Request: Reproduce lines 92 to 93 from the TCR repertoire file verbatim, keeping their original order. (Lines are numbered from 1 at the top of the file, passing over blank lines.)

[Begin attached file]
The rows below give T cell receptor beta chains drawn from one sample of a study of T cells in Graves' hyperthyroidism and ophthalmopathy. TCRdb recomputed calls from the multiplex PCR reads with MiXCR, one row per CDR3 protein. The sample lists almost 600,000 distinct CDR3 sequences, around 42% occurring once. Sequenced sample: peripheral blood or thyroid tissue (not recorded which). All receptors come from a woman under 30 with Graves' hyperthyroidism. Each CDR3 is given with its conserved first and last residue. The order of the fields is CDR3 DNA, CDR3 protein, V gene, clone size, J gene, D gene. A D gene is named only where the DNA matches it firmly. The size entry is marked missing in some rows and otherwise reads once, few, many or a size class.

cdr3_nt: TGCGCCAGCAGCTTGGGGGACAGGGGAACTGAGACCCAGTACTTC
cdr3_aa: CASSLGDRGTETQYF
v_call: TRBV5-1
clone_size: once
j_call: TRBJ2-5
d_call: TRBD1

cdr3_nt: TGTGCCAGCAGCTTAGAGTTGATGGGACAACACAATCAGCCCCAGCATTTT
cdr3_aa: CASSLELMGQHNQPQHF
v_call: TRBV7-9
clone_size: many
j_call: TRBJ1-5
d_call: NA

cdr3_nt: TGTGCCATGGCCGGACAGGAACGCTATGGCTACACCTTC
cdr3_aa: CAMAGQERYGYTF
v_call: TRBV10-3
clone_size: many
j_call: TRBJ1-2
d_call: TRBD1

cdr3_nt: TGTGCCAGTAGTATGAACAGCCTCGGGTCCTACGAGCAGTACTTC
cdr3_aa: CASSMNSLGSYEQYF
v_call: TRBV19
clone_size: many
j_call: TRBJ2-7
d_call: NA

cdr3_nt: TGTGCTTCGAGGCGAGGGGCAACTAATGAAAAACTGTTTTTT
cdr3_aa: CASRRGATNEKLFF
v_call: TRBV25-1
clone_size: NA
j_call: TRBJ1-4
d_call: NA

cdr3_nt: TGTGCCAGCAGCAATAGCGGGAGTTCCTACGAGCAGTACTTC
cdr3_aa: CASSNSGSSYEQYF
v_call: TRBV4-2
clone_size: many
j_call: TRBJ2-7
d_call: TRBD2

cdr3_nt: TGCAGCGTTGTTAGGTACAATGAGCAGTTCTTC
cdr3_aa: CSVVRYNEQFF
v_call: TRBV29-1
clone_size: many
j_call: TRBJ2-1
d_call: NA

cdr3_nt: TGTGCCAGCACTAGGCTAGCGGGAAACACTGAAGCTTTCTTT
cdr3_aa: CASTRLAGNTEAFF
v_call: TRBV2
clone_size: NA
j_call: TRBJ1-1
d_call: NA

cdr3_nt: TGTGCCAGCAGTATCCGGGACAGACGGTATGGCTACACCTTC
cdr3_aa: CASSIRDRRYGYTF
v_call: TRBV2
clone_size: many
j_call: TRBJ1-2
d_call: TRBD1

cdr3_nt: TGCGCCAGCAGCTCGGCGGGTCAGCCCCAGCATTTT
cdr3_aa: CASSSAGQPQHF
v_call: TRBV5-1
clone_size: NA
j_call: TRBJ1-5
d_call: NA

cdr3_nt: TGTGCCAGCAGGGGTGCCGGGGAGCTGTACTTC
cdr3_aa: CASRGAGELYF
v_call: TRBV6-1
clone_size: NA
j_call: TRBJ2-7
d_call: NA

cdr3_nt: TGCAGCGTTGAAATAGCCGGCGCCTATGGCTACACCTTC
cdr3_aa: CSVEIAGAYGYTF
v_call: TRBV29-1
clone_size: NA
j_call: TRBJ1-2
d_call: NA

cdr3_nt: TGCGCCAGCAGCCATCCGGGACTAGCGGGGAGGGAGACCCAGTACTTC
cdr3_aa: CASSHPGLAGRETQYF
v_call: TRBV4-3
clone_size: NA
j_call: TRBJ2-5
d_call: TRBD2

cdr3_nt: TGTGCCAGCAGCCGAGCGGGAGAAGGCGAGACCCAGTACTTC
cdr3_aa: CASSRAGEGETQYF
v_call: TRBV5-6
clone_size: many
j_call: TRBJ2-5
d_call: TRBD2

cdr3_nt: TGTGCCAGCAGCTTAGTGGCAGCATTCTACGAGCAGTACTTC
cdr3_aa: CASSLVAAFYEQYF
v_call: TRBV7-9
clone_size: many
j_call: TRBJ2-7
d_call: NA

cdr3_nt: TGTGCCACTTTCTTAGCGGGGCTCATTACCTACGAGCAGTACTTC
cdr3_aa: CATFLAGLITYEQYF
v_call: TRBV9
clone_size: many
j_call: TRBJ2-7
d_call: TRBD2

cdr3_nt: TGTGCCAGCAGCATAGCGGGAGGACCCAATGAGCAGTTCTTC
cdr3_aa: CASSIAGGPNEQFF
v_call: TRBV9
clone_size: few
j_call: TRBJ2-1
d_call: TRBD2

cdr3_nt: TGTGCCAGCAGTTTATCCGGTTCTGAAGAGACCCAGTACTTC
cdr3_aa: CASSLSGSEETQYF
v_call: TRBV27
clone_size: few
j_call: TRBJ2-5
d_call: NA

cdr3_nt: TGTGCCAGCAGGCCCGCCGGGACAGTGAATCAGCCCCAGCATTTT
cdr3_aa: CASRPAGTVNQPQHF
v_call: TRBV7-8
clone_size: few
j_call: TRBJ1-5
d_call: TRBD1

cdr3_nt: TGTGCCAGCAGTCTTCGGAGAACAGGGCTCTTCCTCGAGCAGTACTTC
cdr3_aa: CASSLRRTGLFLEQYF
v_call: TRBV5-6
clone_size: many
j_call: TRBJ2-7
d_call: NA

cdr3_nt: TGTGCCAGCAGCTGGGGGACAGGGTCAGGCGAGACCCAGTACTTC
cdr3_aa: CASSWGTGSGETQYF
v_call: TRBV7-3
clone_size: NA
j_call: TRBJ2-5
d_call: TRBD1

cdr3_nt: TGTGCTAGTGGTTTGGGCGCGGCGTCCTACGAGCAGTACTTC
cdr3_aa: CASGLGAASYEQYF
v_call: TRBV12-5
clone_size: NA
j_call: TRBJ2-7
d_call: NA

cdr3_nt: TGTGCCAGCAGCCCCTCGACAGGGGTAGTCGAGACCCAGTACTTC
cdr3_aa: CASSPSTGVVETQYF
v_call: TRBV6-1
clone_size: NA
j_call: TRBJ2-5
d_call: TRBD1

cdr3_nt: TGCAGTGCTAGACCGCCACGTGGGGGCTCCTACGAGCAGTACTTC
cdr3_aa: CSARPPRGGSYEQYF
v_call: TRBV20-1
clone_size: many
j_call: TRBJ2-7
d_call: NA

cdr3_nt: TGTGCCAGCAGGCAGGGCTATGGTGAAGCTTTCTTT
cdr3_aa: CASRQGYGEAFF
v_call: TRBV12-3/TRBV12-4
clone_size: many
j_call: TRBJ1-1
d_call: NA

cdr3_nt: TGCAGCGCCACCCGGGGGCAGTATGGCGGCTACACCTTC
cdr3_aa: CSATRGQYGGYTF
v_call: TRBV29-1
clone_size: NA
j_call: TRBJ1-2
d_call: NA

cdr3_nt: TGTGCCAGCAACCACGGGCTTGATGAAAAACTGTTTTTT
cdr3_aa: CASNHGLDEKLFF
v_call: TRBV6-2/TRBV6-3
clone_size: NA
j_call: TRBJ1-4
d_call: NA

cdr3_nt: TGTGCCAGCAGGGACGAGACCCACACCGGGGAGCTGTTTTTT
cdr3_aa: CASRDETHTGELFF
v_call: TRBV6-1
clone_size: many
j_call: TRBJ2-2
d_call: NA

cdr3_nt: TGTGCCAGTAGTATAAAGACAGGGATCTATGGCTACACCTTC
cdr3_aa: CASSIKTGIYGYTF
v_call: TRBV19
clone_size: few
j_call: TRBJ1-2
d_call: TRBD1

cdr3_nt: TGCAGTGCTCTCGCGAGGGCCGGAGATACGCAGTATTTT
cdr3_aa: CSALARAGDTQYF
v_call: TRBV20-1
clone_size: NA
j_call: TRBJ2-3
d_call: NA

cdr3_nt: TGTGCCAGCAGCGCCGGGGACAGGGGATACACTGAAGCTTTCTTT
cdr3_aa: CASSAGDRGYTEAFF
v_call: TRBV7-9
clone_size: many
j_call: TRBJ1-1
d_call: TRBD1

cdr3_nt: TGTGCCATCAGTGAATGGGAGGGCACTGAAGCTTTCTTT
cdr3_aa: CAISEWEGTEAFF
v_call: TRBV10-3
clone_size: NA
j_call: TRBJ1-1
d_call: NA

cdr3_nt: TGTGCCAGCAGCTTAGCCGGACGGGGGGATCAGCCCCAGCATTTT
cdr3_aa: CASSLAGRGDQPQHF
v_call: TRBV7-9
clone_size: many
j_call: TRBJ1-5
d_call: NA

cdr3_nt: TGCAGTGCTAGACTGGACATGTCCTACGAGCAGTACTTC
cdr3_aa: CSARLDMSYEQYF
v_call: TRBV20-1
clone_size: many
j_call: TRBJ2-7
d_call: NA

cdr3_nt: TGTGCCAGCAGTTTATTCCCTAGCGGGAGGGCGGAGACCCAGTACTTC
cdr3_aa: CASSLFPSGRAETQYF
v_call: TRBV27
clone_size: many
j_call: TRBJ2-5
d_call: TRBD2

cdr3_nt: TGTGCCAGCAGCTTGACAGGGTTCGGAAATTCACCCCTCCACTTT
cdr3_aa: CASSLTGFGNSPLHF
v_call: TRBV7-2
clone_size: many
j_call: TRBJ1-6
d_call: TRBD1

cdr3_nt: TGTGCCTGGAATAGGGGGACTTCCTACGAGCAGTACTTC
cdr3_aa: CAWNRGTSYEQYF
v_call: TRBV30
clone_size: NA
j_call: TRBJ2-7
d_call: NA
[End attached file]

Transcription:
cdr3_nt: TGTGCCACTTTCTTAGCGGGGCTCATTACCTACGAGCAGTACTTC
cdr3_aa: CATFLAGLITYEQYF